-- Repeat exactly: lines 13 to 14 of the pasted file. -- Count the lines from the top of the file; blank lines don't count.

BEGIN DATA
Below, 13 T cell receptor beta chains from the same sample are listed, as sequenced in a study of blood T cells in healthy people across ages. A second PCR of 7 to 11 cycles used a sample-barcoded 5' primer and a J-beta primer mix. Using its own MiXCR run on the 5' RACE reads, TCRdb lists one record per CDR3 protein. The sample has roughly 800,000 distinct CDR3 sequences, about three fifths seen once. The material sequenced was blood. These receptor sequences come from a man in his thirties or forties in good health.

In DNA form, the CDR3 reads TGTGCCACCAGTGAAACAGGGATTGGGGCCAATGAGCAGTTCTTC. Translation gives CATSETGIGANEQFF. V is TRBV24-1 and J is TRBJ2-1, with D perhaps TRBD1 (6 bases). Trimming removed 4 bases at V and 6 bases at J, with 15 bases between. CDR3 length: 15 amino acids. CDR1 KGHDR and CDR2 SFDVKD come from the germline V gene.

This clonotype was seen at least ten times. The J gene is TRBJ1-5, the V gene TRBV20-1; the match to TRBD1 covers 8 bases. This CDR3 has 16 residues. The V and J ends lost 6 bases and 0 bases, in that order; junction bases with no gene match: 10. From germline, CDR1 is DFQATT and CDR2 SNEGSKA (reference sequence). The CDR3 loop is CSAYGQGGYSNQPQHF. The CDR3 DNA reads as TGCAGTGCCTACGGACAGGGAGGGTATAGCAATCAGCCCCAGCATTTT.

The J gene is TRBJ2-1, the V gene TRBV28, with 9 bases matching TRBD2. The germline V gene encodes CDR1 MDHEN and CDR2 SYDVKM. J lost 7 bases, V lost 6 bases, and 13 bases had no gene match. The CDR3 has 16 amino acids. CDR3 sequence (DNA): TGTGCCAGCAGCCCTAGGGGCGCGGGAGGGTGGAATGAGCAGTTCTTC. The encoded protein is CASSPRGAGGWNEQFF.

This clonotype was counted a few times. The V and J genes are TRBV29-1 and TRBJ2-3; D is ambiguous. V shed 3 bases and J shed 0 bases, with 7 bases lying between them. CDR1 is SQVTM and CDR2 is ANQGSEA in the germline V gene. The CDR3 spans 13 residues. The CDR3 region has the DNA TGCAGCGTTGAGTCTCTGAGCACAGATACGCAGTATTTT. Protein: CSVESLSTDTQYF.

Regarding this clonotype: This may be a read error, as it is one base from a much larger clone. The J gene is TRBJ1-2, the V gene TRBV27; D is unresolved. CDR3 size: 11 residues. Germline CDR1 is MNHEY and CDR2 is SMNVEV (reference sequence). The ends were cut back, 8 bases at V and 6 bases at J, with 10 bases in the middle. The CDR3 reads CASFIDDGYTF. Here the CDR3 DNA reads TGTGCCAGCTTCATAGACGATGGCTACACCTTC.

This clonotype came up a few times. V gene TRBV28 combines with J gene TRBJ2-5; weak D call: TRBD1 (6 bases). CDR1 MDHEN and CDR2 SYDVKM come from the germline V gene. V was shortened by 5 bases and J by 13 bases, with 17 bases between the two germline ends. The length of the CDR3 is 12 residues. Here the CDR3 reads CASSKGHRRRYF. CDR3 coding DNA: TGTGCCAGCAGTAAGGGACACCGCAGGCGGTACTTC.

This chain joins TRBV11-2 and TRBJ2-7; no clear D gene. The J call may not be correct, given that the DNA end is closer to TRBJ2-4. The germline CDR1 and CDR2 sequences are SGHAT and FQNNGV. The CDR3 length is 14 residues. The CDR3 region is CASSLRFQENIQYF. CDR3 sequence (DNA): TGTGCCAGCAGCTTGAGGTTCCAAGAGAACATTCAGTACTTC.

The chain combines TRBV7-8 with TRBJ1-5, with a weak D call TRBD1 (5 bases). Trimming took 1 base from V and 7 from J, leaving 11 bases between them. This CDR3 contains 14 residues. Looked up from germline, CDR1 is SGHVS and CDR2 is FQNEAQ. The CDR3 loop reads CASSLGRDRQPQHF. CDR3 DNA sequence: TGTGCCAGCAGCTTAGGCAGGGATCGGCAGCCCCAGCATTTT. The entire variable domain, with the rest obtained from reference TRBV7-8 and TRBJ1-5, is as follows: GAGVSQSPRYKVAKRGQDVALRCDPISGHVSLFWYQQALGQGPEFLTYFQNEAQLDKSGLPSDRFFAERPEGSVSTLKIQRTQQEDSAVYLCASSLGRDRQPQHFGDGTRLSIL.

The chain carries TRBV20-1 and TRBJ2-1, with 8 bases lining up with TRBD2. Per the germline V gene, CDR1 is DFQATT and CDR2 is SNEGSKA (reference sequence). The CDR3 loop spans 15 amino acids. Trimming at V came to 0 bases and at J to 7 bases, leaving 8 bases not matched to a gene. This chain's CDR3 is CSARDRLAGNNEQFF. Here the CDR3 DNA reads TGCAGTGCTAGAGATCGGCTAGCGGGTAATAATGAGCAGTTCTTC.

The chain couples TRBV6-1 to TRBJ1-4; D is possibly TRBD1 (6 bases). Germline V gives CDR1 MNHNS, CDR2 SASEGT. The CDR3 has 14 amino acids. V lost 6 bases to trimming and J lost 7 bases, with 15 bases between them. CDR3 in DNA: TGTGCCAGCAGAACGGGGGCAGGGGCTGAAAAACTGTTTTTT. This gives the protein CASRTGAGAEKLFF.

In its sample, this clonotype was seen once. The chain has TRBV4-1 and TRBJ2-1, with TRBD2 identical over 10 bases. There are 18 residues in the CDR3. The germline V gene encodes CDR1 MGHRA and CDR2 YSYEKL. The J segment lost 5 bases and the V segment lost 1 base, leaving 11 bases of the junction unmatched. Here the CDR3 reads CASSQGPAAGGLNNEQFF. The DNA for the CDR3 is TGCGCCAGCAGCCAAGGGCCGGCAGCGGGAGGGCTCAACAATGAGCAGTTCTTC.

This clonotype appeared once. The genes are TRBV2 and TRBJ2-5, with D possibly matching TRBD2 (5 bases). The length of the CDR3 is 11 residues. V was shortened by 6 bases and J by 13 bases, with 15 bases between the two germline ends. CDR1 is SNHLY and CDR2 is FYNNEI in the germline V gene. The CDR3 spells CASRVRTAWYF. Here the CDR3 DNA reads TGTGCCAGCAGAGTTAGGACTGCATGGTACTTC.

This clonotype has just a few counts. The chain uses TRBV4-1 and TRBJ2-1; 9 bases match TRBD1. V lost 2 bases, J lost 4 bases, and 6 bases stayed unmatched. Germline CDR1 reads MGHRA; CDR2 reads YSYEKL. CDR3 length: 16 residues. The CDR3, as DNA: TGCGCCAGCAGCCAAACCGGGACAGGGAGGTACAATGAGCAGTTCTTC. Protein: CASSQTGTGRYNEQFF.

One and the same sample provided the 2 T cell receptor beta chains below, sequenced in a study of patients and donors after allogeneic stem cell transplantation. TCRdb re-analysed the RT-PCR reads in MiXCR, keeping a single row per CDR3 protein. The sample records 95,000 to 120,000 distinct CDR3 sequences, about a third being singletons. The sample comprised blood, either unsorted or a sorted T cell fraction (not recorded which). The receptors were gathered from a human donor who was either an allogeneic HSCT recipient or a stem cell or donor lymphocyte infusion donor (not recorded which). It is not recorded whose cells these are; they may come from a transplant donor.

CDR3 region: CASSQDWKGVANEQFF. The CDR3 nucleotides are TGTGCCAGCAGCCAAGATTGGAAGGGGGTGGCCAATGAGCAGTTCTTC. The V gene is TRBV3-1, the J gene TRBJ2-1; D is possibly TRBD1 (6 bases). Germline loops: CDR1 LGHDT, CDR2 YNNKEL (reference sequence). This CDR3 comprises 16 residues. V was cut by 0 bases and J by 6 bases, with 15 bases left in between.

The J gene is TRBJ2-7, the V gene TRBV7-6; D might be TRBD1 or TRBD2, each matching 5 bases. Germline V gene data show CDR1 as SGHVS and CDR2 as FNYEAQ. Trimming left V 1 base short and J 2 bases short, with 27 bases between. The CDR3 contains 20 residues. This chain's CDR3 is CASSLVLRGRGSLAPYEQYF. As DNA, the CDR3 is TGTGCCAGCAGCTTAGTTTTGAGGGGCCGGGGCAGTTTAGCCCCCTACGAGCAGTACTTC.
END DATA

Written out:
This clonotype appeared once. The genes are TRBV2 and TRBJ2-5, with D possibly matching TRBD2 (5 bases). The length of the CDR3 is 11 residues. V was shortened by 6 bases and J by 13 bases, with 15 bases between the two germline ends. CDR1 is SNHLY and CDR2 is FYNNEI in the germline V gene. The CDR3 spells CASRVRTAWYF. Here the CDR3 DNA reads TGTGCCAGCAGAGTTAGGACTGCATGGTACTTC.

This clonotype has just a few counts. The chain uses TRBV4-1 and TRBJ2-1; 9 bases match TRBD1. V lost 2 bases, J lost 4 bases, and 6 bases stayed unmatched. Germline CDR1 reads MGHRA; CDR2 reads YSYEKL. CDR3 length: 16 residues. The CDR3, as DNA: TGCGCCAGCAGCCAAACCGGGACAGGGAGGTACAATGAGCAGTTCTTC. Protein: CASSQTGTGRYNEQFF.